Alteration of transcription factor mRNAs during the isolation and culture of rat hepatocytes suggests the activation of a proliferative mode underlies their de-differentiation.Biochem Biophys Res Commun. 1993 Dec 15; 197(2):599-605.BB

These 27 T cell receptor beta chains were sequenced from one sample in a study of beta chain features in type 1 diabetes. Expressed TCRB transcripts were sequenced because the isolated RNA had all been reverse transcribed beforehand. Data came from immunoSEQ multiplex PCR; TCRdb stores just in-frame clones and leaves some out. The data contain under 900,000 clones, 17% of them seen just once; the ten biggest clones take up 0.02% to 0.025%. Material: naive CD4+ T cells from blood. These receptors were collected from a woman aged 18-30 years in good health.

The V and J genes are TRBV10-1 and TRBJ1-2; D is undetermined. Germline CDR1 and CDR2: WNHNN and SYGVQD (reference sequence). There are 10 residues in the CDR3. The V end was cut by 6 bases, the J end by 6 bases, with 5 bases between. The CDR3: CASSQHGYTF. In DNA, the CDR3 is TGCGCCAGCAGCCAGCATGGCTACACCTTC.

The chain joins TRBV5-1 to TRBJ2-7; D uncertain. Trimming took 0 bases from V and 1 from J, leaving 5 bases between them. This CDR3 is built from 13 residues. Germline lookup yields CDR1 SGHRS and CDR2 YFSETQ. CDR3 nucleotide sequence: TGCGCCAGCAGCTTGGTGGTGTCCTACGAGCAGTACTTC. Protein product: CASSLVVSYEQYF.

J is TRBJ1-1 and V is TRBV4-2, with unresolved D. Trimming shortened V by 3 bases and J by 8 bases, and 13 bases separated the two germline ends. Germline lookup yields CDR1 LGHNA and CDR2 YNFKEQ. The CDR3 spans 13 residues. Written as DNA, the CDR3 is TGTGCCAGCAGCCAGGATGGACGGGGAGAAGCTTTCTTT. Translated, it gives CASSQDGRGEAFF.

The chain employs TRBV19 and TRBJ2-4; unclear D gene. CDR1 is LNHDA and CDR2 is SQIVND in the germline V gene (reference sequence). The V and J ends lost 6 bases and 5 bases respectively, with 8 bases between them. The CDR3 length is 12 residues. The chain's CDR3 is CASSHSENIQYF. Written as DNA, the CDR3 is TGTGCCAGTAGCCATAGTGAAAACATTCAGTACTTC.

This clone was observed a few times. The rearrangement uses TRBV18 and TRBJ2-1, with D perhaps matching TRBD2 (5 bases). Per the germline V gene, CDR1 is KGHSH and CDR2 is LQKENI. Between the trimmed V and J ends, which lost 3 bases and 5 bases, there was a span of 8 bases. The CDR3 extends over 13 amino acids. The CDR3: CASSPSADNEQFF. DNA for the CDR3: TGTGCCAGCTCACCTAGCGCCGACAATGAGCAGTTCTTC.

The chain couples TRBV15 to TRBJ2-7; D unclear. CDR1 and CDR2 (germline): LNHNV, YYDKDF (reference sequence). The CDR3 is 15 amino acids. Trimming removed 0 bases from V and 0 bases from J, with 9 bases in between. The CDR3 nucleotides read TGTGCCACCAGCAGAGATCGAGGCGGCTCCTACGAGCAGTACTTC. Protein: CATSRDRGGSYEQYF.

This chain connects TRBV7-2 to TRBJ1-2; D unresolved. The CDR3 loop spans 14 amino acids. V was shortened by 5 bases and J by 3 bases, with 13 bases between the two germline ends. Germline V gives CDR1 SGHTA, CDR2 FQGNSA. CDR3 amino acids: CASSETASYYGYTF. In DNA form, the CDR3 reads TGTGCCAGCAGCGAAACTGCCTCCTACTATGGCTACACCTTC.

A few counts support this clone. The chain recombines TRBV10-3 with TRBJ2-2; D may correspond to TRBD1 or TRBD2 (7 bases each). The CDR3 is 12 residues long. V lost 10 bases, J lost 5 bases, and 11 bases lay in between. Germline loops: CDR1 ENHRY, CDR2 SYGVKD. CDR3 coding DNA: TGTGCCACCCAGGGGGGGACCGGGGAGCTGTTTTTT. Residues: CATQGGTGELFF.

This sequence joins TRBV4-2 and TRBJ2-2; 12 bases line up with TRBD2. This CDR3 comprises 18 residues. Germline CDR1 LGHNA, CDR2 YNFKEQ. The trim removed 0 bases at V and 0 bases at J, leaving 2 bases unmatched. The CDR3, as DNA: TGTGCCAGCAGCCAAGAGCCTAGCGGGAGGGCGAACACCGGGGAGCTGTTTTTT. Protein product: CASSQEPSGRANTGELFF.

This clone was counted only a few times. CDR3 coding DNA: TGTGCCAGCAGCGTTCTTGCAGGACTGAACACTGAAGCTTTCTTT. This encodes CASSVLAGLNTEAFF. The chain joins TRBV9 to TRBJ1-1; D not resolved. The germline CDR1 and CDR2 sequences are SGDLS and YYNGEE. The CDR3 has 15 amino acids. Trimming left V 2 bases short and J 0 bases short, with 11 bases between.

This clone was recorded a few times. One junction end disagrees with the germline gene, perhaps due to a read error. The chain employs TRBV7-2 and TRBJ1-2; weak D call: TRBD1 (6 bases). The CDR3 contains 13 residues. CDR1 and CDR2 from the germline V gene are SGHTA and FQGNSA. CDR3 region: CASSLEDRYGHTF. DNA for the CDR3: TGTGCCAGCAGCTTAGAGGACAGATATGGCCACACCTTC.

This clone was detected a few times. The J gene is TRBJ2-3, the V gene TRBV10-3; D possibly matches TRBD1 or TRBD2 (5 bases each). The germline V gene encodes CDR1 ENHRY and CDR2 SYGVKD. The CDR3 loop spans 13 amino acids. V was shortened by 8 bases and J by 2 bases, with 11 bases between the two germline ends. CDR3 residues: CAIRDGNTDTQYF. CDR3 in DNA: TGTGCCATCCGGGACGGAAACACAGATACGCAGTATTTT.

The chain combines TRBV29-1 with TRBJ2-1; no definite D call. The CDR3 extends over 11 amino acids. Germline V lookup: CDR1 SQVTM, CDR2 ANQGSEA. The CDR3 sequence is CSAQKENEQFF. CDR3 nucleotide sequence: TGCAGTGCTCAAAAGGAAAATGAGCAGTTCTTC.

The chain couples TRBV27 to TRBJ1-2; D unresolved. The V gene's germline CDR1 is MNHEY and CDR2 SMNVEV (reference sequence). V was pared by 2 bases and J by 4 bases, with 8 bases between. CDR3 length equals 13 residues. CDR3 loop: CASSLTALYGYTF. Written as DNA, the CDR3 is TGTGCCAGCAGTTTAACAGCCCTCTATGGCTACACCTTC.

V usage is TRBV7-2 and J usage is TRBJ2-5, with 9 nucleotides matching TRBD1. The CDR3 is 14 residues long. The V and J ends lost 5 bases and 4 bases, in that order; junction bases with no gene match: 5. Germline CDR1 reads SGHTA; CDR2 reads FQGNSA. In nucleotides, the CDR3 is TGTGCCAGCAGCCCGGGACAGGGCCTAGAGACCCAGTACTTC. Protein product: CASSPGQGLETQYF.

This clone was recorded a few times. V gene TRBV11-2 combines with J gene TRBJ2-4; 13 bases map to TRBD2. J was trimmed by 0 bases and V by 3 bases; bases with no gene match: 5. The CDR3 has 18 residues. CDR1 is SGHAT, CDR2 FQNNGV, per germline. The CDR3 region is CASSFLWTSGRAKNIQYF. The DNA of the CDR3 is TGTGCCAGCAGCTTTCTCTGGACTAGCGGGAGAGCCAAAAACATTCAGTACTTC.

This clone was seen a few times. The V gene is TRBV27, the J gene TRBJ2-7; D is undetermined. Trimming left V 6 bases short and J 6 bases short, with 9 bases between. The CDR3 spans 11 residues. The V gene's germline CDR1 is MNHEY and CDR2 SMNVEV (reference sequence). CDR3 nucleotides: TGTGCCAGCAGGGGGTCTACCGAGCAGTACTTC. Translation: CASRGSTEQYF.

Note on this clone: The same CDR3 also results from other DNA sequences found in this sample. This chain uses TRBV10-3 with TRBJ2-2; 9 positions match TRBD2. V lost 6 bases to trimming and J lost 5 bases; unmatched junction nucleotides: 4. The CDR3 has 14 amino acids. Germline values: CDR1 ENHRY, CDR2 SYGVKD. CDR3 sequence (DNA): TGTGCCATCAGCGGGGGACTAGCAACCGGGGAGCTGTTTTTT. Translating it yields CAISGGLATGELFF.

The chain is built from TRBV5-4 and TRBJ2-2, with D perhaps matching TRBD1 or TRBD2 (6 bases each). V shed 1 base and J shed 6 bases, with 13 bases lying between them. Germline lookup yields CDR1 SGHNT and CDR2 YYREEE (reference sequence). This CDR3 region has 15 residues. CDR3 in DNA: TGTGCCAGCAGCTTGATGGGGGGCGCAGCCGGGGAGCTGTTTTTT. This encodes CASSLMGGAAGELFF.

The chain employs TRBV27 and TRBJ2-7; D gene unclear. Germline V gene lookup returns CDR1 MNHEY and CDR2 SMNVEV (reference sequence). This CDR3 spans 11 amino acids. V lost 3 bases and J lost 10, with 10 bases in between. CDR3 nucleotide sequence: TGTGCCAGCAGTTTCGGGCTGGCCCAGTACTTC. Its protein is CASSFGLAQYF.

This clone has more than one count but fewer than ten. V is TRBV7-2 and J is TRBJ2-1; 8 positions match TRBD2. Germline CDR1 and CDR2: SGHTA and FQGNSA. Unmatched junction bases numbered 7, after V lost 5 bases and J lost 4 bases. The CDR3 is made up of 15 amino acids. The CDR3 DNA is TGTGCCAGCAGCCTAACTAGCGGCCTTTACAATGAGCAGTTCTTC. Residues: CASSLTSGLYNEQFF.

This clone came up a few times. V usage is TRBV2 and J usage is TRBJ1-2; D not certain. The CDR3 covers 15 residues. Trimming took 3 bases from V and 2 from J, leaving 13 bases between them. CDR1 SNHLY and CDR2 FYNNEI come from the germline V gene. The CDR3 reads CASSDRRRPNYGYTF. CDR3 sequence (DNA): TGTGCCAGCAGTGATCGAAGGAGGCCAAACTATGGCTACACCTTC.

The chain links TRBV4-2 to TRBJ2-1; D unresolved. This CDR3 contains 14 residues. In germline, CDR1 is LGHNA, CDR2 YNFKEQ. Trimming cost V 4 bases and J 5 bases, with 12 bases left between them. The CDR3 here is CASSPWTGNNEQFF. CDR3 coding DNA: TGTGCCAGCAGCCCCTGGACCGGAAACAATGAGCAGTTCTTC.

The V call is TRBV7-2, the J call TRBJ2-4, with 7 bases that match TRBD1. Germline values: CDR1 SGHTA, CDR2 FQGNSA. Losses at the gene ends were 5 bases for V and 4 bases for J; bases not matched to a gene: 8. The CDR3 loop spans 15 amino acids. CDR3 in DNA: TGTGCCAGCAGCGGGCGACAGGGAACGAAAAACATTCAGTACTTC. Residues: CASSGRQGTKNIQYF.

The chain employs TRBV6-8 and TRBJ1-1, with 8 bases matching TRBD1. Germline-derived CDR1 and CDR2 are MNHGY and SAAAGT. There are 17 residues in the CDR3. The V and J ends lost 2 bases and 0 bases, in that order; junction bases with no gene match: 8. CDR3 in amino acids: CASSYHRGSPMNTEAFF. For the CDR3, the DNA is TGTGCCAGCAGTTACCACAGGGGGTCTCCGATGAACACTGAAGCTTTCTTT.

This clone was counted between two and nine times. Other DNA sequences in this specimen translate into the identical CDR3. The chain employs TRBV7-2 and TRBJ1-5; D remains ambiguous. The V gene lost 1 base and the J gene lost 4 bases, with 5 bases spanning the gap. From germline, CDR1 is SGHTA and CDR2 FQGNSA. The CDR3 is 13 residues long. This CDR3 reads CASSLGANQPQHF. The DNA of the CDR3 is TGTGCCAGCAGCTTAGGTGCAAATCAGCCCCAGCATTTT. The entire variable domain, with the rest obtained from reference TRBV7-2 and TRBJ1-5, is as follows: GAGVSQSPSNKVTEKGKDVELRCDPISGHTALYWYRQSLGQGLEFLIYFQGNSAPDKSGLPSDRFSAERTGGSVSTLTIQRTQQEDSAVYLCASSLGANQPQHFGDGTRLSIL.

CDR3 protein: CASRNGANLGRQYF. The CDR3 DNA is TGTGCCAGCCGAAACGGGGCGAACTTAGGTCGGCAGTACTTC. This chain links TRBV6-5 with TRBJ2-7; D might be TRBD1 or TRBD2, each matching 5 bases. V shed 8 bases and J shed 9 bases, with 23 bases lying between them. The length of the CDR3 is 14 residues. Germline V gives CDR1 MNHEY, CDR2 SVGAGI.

The commonly observed loss of liver specific phenotype regularly described in rat hepatocyte culture is typified by the loss of total cytochrome P450 (CYP) content and the altered abundance of CYP mRNAs. The current work shows that these changes are preceded by the induction of the mRNA encoding the transcription factor c-jun during the hepatocyte isolation procedure. Then as the hepatocytes attach to the substratum the induced expression of c-jun subsides and two patterns of CYP mRNA loss are observed. The mRNAs encoding CYPs 2C11, 2C13, 2E1, 3A1, 3A2 and 4A1 continuously decline while CYP 1A2, 2A1/2 and 2B1/2 mRNAs are temporarily stabilised for 2 to 2.5 hours at a reduced level before declining further. The loss of CYP1A2 and 2B1/2 mRNAs parallels the loss of the mRNAs encoding the liver specific transcription factors C/EBP alpha and HNF-1. The early and rapid increase in c-jun mRNA followed by a decline in C/EBP alpha mRNA are characteristic of the changes in the expression of these transcription factor mRNAs following the stimulation of hepatocyte proliferation after partial hepatectomy. The finding that the rate of loss of total P450 following partial hepatectomy parallels that in rat hepatocyte culture suggests that the commonly employed hepatocyte isolation procedure "primes" the normally quiescent hepatocytes to enter the cell cycle and de-differentiate especially as both systems lose the major constitutively expressed CYP2C11 isozyme.